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Major Flaws in the Traditional Cycle Helmet

MALMÖ, Sweden, April 3, 2014 /PRNewswire/ --



- With photo

The proportion of cyclists in the UK using the traditional cycle helmet has risen over the past few years. At the same time, tests show that, in an accident, serious - even fatal - head injuries can still occur with approved cycle helmets that have passed the legal requirements. The Hövding airbag cycle helmet is an exception to this. It has achieved astonishing results in tests, which have shown that it provides an extremely high level of protection. 

To view the Multimedia News Release, please click:

http://www.multivu.com/mnr/7140057-major-flaws-in-the-traditional-cycle-helmet

     (Photo: http://photos.prnewswire.com/prnh/20140403/675174 )

"Hövding is the biggest thing since the emergence of the cycle helmet and, as a milestone, is equivalent to when the airbag was developed for cars", says Maria Krafft, PhD, Associate Professor, Head of Division Traffic Safety & Environment at the Swedish insurance company Folksam.

There are considerable differences in performance from one cycle helmet to another. Folksam's tests on cycle helmets in 2012 showed that the airbag had over three times as much shock-absorbing capacity as the best traditional cycle helmet. They conducted a crash test in which all the traditional helmets were around 250 g, whereas the Hövding airbag cycle helmet only recorded 65 g.

The harmful effects of Folksam's impact test have now been analysed. They show that, with a traditional cycle helmet in this type of accident, the likelihood of serious head injury is approximately 90% and the risk of a fatal injury is as high as 30%. The use of an airbag cycle helmet in the same accident dramatically reduces the risk of injury. The risk of serious head injury is then only 2% and the risk of a fatal injury almost non-existent.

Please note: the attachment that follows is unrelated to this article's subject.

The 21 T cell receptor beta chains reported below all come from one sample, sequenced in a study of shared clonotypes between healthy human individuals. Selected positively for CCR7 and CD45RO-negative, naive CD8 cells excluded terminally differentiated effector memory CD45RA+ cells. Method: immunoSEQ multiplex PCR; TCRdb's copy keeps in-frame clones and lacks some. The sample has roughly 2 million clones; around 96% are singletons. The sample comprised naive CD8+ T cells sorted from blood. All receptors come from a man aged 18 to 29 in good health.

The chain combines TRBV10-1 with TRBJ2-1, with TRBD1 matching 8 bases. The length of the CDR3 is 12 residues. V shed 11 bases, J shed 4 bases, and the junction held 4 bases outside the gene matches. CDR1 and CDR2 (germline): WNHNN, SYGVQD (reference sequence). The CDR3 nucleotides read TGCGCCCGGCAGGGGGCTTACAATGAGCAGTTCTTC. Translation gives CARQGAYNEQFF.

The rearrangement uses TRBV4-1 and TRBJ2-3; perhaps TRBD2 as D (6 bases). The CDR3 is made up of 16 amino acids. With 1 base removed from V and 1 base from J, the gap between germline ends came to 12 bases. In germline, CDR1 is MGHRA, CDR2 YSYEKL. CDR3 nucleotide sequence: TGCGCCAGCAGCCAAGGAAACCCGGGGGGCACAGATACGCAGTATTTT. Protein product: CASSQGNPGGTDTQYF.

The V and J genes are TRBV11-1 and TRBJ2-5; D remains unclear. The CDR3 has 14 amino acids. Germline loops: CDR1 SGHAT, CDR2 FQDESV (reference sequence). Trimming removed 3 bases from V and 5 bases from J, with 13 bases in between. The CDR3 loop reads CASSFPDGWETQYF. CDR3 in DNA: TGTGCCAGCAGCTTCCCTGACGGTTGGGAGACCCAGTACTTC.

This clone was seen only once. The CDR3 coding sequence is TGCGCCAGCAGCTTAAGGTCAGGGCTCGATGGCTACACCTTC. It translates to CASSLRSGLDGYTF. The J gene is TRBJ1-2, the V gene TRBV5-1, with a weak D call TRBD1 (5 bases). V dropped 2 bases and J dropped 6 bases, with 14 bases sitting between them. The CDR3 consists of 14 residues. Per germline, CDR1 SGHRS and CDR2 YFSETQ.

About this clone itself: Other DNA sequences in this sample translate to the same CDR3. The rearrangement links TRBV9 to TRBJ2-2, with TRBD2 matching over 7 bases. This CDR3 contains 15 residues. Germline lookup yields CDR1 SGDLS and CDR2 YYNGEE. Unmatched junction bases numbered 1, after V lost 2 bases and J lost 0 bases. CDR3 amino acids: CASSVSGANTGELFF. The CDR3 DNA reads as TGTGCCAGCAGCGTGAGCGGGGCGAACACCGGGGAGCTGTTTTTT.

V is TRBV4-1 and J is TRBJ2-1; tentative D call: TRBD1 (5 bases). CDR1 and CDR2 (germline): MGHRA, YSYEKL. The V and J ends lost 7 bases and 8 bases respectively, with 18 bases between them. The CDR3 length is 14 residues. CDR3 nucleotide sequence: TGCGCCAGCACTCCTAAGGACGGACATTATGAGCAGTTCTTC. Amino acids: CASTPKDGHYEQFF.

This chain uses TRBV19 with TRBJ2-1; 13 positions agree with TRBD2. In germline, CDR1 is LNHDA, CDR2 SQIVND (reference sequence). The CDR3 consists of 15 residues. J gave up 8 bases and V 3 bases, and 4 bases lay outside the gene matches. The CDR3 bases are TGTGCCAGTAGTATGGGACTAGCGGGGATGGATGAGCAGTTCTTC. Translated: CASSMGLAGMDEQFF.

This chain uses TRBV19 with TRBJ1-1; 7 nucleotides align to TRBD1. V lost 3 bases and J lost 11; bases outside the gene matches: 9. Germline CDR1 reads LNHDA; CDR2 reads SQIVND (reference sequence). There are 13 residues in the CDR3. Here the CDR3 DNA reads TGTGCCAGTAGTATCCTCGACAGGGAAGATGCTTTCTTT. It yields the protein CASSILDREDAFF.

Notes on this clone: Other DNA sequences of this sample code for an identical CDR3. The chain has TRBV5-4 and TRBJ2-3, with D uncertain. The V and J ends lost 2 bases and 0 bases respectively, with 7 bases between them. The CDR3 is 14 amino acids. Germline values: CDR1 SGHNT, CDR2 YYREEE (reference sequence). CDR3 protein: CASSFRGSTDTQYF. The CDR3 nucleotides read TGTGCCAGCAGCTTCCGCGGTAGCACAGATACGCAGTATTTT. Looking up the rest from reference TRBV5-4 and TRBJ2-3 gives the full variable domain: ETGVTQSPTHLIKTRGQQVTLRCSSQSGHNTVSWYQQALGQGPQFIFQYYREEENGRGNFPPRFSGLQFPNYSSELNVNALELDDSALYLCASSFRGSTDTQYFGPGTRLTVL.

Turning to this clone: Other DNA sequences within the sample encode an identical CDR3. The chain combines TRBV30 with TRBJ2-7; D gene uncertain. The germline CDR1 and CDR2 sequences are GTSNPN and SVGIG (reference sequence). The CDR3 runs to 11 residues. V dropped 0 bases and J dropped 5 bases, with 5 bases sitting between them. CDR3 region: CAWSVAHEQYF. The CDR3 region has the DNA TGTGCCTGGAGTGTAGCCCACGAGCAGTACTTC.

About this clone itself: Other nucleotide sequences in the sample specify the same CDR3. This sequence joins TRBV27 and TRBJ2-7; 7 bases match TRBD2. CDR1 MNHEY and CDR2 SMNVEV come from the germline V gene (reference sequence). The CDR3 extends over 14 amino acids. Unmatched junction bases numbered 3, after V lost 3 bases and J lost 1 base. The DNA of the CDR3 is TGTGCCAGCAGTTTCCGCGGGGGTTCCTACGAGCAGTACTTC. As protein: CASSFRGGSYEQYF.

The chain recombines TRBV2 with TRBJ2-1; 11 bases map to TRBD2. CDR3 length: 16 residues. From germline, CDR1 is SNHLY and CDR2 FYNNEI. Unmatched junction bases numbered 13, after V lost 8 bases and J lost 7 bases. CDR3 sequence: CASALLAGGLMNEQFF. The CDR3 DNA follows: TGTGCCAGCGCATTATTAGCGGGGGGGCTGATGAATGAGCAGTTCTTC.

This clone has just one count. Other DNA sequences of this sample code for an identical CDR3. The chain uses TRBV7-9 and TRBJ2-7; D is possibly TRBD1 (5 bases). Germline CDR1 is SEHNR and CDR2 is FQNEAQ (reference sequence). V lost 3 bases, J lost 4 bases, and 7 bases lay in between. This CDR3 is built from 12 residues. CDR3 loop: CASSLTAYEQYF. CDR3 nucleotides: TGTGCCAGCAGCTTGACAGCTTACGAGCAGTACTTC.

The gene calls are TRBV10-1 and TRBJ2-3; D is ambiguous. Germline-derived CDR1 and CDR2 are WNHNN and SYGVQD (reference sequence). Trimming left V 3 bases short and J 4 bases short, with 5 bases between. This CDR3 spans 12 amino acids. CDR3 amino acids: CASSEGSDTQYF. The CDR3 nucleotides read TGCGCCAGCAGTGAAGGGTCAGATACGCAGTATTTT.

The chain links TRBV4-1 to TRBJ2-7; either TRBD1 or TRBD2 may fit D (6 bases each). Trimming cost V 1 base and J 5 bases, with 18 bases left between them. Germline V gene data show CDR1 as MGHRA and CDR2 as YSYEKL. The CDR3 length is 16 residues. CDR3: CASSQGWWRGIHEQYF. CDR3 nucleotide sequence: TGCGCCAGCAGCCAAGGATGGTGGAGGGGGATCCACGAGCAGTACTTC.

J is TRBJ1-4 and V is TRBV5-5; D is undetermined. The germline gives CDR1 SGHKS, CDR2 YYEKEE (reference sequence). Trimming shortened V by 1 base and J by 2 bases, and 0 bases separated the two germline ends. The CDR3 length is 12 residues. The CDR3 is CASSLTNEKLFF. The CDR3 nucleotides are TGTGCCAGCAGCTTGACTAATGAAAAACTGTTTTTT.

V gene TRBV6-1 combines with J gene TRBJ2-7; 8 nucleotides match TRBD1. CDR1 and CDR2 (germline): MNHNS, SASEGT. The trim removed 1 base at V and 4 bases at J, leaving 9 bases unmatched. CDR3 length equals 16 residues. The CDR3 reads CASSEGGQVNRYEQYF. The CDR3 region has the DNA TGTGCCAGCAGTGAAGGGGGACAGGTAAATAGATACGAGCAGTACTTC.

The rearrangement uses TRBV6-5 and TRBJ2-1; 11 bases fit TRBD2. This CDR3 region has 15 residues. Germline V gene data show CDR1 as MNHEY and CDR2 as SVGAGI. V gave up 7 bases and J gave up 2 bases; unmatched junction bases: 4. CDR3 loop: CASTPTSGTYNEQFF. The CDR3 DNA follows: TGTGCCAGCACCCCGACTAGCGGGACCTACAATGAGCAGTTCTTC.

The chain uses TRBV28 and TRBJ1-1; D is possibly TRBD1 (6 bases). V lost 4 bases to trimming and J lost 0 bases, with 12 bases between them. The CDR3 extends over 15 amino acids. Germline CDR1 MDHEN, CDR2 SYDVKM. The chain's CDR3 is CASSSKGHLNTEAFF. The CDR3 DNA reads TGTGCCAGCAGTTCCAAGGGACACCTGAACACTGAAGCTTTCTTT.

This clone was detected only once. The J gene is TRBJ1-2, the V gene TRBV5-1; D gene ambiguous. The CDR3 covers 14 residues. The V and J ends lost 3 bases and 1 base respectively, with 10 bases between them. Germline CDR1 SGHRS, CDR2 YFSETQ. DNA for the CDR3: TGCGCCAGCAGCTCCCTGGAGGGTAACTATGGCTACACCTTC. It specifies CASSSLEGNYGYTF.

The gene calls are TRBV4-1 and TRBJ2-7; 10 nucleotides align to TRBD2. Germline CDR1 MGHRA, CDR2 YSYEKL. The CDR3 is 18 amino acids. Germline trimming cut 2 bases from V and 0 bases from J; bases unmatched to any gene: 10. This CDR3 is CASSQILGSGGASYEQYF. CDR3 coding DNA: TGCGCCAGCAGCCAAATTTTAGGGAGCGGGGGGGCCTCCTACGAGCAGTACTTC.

The permitted maximum value for cycle helmets is alarmingly high, which means that a rider can still suffer serious head injuries in an accident wearing a helmet that meets the current legal requirement of 250 g.

"'Best practice' is often chosen as the norm in consumer tests that drive development forward. This means that there is now no reason to maintain the 250 g limit for an approved helmet," says Maria Krafft.

Even Stig Håkansson, former Director of Product Safety at the Swedish Consumer Agency, is impressed by the results and the protection provided by the Hövding:

"I have spent much of my professional life working on product safety at national and international level and I have never seen a cycle helmet that provided anything like the level of protection that the Hövding provides. Naturally I hope it will be used by a lot of people in the future.

Facts:

-In order to obtain a CE mark, a cycle helmet is required to reduce the acceleration force to 250 g in a blow to the head. G is a measurement of acceleration and the lower the g value, the more the impact and acceleration are reduced.

-Since it was launched in Sweden, the Hövding has become more widespread and has already become established in 13 European countries. The Hövding is being launched in the UK in spring 2014 through selected outlets and via http://www.hovding.com. It costs £299.

Note to Editors:

A picture/s accompanying this release is available through the PA Photowire. It can be downloaded from http://www.pa-mediapoint.press.net or viewed at http://www.mediapoint.press.net or http://www.prnewswire.co.uk.

 

TS 

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Video: 
     http://www.multivu.com/mnr/7140057-major-flaws-in-the-traditional-cycle-helmet

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